Rise in payroll tax evasion, workers’ compensation insurance fraud targeted by financial crime agencies

A “concerning increase” in state and federal payroll tax evasion and workers’ compensation insurance fraud in residential and commercial real estate construction has led federal financial crime investigators to issue a notice to financial institutions, the agencies said Tuesday.

The notice includes a checklist of developments that banks, credit unions and other financial institutions should be watching for in uncovering any such illicit activity.

In the notice issued by the Financial Crimes Enforcement Network (FinCEN) and IRS Criminal Investigation Service, the agencies said fraud schemes targeting tax evasion and workers’ compensation insurance fraud involve networks of individuals and the use of shell companies and fraudulent documents. The agencies asserted that the schemes further affect the local and national construction job markets and put legitimate construction contractors and their employees at a competitive disadvantage.

When considering whether a fraud scheme is in action, the agencies urged financial institutions to be on the lookout for:

  • A new customer (e.g., of less than two years) from a small construction company specializing in one type of construction trade (e.g., framing, drywall, stucco, masonry, painting, etc.) with minimal to no online presence and has indicators of being a shell company for illicit activity.
  • The person or company opening the account has no known prior involvement with, or in, the construction industry, and the individual opening the account provides a non-U.S. passport as a form of identification.
  • Beneficial owners of the shell company have no known prior involvement with, or in, the construction company and may have prior convictions involving fraud.
  • The company’s recently acquired workers’ compensation insurance policy, which may be verifiable through an official state website, was issued within the last year and covers only a small number of employees. However, a high volume of transactions is observed in the company’s bank accounts, which is not commensurate with a construction company of that size, the agencies said.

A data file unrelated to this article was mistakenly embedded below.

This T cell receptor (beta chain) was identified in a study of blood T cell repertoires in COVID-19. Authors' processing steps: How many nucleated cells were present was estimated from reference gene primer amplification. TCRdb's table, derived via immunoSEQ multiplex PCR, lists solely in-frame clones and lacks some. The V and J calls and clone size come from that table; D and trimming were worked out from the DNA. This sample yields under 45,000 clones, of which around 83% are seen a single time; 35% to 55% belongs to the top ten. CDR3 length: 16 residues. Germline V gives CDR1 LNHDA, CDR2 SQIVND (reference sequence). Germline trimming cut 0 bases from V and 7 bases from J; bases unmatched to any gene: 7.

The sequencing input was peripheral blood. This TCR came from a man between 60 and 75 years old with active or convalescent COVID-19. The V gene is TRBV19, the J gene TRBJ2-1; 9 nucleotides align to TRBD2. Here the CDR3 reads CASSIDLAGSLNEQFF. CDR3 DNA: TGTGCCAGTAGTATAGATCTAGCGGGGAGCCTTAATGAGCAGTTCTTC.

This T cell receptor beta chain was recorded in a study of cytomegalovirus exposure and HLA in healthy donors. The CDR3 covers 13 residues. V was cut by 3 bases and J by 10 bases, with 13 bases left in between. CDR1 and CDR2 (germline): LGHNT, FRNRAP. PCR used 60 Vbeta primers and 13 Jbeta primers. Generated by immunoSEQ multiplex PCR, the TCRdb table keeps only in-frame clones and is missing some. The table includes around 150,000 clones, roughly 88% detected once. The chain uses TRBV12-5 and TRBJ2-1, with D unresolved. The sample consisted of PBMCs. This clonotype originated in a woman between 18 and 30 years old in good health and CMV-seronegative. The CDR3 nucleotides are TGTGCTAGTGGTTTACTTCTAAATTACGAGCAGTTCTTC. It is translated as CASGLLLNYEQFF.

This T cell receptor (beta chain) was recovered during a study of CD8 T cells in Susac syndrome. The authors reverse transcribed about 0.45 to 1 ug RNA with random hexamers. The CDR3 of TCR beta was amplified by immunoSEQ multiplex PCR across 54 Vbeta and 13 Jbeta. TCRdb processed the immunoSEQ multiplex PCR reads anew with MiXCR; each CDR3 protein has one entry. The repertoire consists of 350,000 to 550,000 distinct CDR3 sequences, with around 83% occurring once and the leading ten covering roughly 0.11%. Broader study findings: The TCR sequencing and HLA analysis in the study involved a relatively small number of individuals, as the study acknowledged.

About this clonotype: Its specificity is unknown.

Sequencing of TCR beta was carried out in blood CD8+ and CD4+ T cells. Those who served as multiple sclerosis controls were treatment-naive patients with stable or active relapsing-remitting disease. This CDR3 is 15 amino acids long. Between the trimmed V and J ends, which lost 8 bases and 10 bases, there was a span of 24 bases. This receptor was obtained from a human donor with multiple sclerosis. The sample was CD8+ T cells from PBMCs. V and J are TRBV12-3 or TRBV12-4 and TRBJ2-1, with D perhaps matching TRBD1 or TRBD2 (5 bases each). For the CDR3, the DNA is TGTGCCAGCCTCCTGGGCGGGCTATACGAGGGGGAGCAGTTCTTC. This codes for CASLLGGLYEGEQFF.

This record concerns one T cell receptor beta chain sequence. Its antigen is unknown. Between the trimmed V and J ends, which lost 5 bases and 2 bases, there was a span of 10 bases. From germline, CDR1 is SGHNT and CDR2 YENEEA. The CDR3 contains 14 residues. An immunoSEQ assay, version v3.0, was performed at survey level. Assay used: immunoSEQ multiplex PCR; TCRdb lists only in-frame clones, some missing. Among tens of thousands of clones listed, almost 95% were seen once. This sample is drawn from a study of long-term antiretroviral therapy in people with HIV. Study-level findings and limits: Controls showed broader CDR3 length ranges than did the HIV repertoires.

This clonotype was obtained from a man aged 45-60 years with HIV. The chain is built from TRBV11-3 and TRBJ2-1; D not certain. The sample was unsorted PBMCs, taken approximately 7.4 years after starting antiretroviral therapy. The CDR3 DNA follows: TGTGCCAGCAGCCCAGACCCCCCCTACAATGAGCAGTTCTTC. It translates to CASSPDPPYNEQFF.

• A customer who receives weekly deposits in their account that exceed normal account activity from several construction contractors involved in multiple construction trades (g., framing, drywall, stucco, masonry, painting, etc.). The deposits may be conducted from locations in multiple cities or states.
  • A customer who engages in behavior that suggests efforts to evade currency transaction report (CTR) filing requirements (e.g., the account holder or company representative alters or cancels a transaction when advised a CTR would be filed or engages in structuring with multiple check payments of less than $10,000).
  • A representative of the construction company who conducts large or unusual volumes of cash withdrawals or negotiation of checks for cash when accompanied by another involved person(s) or using an armored car service to deliver bulk cash.
  • Large volumes of checks for under $1,000 are drawn on the company’s bank account and made payable to separate individuals (e.g., the workers), which are subsequently negotiated for cash by the payee.
  • The company’s bank account has minimal to no tax- or payroll-related payments to the IRS, state and local tax authorities, or a third-party payroll company despite a large volume of deposits from clients.
  • The Internet Protocol (IP) address identified from the account holder’s online banking activity also may be associated with the online banking activity for another customer involved in the same type of purported construction-related activity.
  • The account holder or company representative makes statements to bank tellers or check cashers that the purpose of the cash withdrawals, negotiation of checks for cash, or check cashing activity is for payroll and the volume, amount, and frequency of transactions are uncharacteristic for a construction company with a small number of employees.

FinCEN Calls Attention to Payroll Tax Evasion and Workers’ Compensation Fraud in the Construction Sector